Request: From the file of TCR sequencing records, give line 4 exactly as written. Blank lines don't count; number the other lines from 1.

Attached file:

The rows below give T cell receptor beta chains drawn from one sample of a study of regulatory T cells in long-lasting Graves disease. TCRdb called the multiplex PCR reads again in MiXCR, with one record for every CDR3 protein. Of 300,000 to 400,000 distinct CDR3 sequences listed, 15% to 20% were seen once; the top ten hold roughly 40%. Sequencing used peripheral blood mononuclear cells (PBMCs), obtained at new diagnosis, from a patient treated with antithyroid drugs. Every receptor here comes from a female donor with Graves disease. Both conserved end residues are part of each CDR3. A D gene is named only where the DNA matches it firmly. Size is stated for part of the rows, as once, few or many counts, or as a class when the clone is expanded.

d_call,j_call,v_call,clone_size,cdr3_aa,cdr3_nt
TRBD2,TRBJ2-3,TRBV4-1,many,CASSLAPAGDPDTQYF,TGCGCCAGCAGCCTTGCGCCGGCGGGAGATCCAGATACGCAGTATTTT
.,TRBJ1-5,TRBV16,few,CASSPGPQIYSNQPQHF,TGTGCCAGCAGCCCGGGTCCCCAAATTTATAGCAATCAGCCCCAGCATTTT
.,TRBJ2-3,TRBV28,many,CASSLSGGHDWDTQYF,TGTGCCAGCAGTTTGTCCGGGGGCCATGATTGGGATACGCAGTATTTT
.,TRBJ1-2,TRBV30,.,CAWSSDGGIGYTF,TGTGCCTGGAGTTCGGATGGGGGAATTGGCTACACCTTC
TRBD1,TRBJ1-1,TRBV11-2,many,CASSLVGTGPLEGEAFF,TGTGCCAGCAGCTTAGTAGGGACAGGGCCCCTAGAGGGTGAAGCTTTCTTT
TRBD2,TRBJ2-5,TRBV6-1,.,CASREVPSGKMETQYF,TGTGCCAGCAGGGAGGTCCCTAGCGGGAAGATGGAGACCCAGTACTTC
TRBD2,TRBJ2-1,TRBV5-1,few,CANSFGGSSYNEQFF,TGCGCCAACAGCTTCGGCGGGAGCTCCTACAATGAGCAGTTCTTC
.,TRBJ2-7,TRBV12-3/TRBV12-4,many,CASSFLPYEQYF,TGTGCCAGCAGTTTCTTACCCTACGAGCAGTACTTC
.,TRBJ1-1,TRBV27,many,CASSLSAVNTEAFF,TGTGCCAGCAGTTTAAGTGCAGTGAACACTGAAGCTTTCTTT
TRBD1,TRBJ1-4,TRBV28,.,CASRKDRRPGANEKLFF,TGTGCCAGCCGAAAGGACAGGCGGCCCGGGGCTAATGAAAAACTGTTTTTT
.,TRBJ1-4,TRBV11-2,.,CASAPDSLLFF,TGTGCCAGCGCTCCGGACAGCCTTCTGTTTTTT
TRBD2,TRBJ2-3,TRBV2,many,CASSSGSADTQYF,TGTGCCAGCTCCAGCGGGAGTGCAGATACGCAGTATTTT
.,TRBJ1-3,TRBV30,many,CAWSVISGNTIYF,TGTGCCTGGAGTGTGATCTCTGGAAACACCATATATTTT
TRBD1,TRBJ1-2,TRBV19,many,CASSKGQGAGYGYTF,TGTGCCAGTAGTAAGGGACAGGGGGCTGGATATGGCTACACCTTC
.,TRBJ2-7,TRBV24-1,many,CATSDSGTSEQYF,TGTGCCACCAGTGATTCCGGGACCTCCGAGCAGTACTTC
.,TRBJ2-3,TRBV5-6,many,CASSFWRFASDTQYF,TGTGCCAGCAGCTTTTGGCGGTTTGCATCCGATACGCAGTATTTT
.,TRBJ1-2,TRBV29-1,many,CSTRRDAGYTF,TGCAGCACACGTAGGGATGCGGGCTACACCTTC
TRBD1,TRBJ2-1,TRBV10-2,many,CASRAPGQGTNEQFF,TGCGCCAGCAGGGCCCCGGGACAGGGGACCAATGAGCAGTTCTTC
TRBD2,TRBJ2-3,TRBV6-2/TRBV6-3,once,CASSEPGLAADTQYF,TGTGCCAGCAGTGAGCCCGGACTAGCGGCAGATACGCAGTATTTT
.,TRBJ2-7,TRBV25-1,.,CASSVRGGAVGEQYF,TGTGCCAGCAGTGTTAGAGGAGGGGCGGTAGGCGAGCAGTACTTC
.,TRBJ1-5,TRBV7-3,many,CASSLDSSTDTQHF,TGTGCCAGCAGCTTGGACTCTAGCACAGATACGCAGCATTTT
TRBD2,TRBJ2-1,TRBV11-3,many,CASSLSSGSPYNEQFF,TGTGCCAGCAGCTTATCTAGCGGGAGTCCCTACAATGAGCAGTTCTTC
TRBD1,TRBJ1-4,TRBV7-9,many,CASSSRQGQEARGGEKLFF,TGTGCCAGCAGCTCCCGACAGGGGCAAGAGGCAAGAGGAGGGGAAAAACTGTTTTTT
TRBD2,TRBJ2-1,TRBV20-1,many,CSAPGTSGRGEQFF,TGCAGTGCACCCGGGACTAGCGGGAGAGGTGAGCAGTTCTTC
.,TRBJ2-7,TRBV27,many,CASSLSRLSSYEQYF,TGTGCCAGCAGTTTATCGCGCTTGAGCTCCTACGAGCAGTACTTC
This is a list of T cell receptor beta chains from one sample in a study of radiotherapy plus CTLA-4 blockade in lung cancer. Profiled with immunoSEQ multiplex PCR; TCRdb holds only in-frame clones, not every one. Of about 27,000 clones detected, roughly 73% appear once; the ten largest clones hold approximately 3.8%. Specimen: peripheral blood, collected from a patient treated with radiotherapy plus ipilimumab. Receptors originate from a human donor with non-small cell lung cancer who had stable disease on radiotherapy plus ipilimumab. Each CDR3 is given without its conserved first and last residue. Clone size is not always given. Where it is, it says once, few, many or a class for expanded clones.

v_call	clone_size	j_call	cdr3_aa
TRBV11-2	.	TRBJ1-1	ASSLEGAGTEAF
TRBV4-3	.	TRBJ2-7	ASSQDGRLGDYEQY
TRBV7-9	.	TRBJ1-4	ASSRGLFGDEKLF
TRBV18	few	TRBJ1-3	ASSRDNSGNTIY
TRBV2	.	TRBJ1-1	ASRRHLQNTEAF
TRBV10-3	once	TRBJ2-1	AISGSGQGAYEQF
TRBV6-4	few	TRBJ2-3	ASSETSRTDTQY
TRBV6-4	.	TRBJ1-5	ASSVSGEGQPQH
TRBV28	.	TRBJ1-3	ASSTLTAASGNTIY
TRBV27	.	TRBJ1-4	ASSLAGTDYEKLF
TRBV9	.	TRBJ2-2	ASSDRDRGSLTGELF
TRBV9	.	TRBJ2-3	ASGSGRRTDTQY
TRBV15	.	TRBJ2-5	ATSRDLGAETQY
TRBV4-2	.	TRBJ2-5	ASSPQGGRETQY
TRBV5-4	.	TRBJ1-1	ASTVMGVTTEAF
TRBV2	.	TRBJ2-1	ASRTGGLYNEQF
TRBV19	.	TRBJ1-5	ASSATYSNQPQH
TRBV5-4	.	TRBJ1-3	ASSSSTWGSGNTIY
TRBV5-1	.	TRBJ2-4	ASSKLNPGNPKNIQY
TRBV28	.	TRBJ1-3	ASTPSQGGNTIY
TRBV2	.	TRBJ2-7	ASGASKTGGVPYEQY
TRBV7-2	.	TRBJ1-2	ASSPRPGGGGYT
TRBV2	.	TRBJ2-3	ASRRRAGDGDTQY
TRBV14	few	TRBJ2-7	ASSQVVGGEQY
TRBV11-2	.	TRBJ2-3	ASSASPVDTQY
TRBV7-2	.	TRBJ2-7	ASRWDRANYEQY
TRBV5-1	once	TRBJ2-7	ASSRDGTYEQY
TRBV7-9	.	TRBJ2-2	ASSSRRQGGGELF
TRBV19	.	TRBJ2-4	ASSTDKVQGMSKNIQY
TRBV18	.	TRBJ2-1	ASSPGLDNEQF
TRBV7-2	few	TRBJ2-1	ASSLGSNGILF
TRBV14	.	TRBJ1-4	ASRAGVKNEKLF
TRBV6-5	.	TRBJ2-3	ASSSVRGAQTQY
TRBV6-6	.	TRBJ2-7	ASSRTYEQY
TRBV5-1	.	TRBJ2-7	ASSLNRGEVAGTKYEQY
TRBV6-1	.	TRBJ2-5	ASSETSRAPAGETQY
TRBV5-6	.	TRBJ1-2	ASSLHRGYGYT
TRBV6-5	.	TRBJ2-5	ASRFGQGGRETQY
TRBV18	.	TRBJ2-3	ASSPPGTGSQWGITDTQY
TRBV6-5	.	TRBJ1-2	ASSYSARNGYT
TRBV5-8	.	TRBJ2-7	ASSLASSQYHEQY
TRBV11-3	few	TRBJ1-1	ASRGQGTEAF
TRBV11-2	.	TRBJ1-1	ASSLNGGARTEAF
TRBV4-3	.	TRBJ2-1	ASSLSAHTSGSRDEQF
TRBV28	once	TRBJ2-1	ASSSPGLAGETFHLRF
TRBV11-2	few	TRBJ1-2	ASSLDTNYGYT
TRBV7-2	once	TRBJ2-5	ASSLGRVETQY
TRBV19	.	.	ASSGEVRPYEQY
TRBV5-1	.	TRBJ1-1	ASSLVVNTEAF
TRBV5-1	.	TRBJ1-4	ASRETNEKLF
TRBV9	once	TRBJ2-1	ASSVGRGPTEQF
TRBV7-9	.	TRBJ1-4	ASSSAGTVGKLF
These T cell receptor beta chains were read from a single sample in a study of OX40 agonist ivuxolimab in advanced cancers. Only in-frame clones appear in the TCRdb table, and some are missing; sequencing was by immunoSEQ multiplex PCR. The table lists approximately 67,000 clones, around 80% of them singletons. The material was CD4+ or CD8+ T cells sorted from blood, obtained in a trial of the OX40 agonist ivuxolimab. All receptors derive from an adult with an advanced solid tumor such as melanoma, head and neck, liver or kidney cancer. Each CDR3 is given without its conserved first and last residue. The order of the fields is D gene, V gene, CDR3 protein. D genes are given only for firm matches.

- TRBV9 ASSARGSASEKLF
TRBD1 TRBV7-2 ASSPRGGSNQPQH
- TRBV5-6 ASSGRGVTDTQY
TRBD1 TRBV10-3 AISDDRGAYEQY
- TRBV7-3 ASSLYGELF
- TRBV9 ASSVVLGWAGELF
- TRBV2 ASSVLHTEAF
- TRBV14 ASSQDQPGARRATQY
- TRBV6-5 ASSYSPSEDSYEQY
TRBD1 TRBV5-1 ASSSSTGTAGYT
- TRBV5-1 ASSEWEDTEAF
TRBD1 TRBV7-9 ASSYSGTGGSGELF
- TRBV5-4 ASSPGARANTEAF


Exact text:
.,TRBJ1-5,TRBV16,few,CASSPGPQIYSNQPQHF,TGTGCCAGCAGCCCGGGTCCCCAAATTTATAGCAATCAGCCCCAGCATTTT